Google was at the center of a storm recently, after a group of Palestinian journalists claimed that the tech giant had removed ‘Palestine’ from its map. As the statement was picked up and circulated, the hashtag #PalestineIsHere went viral on Twitter, and international media outlets covered the story.
Following the social media frenzy and press coverage, Google stated that ‘Palestine’ had not been removed because it had never been there in the first place. Instead, Google claimed, a “bug” had removed the labels for ‘West Bank’ and ‘Gaza Strip,’ which would be restored shortly.
For many, however, Google’s response simply highlighted an inexcusable omission; according to Palestinian Liberation Organization (PLO) spokesperson Xavier Abu Eid: “It’s definitely not up to Google to define what’s a state and what isn’t…The state of Palestine is a state on the 1967 borders and that’s what should be in their maps.”
Abu Eid has a point. Palestine is recognized as a state by 137 countries, has been a non-member observer state at the United Nations since 2012, and its athletes have competed in the Olympic games in Rio under the Palestinian flag.
At the very least, some pointed out, Google could label the West Bank and Gaza Strip as ‘Occupied Palestinian Territory,’ the name used by certain U.N. bodies and the International Court of Justice.
Others had a different angle. Ali Abunimah, author and co-founder of The Electronic Intifada, tweeted in response to the debate: “I’m totally opposed to Google adding ‘Palestine’ to maps if it applies only to bits of Palestine and not the whole country from river to sea.”
A Change.org petition asking Google “to recognize Palestine in Google Maps, and to clearly designate and identify the Palestinian territories illegally occupied by Israel,” had attracted more than 300,000 names by mid-August, over a period of five months (pre-dating the latest controversy).
This is clearly not just a technical issue; the story gained such traction because of a much wider, political context—specifically, the various efforts expended by Israel since 1948 to wipe Palestine from the map, and to deny that Palestine, or Palestinians themselves, ever existed.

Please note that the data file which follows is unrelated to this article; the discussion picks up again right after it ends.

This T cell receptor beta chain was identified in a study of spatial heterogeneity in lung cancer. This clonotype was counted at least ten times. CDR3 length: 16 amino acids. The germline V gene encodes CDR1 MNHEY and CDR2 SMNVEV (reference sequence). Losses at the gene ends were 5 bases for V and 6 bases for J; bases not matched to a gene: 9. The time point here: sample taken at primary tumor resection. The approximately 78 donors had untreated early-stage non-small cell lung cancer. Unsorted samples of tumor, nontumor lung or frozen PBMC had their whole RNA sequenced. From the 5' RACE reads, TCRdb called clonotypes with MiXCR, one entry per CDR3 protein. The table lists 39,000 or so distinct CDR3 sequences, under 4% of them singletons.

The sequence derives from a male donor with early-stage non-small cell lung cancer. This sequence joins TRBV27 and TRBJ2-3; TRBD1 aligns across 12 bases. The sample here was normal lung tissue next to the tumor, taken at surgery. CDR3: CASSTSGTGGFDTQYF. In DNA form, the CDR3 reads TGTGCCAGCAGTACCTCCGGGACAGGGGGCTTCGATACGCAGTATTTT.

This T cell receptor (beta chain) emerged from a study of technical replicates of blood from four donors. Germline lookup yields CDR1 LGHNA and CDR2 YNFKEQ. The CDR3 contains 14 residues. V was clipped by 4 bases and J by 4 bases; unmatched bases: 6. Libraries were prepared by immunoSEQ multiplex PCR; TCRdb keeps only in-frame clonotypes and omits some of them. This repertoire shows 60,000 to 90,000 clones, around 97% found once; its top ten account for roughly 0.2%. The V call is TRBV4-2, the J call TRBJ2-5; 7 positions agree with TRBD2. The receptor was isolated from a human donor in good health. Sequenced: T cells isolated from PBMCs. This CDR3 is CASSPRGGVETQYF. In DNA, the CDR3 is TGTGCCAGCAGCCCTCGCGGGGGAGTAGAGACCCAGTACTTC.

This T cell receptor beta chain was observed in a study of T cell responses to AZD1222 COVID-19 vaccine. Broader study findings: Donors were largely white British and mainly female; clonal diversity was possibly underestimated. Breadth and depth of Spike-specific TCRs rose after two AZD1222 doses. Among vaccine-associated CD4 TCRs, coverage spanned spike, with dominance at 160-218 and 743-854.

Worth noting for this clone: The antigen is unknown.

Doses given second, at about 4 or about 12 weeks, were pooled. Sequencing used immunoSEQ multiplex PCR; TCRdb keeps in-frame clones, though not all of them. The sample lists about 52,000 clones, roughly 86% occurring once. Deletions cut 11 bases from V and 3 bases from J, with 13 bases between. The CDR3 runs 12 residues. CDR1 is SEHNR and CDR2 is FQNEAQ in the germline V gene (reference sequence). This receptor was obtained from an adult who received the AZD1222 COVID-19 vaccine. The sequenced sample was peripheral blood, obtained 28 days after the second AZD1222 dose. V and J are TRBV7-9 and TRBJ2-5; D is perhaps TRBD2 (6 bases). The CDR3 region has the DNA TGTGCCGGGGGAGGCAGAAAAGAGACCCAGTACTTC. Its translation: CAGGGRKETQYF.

In 1947-’49, pre-Israel Zionist militia and later the Israeli military destroyed some 400-500 Palestinian villages, expelling their inhabitants. Most villages were blown up, their lands leased to Jewish communities or made part of national parks.
But it wasn’t just dynamite and bulldozers; Israel’s first Prime Minister David Ben-Gurion cited “reasons of state” when he demanded that Arabic place names be removed. In three years, the Jewish National Fund assigned 200 new names.
Furthermore, this settler colonial process of erasure and replacement is still ongoing – and note that Israel’s borders remain undefined.
The expropriation of land in the West Bank for the expansion of illegal colonies continues, while in East Jerusalem, settlers promote the ‘City of David’ in Silwan. In the Negev, Israeli authorities seek to demolish the Palestinian village of Umm Al Hiran, in order to construct Hiran, a Jewish town.
Maps and mapping are at the heart of Israel’s colonization of Palestine, not only practically—it is an integral part of seizing land for settlements in the West Bank—but also with respect to how histories are rewritten and narratives created.
For example, the official map for tourists visiting Jerusalem’s Old City lists one Muslim site and five Christian sites out of a total of 57 locations—but does include the 25 buildings occupied by Jews in the Muslim Quarter.
In Jaffa, meanwhile, tourists are similarly given a map which does not once mention the words ‘Palestinian,’ ‘Arab’ or ‘Muslim.’
As a U.S. company, perhaps Google is following Washington’s lead in not putting ‘Palestine’ on the map (in any shape or form). Google also has economic interests in Israel. Furthermore, in 2013, Google acquired the Israeli map app Waze.
Whatever Google’s own motivations are, however, the issue is not going away anytime soon, as Palestinians contest and resist colonization and appropriation at every level—a battle ground that now includes online mapping.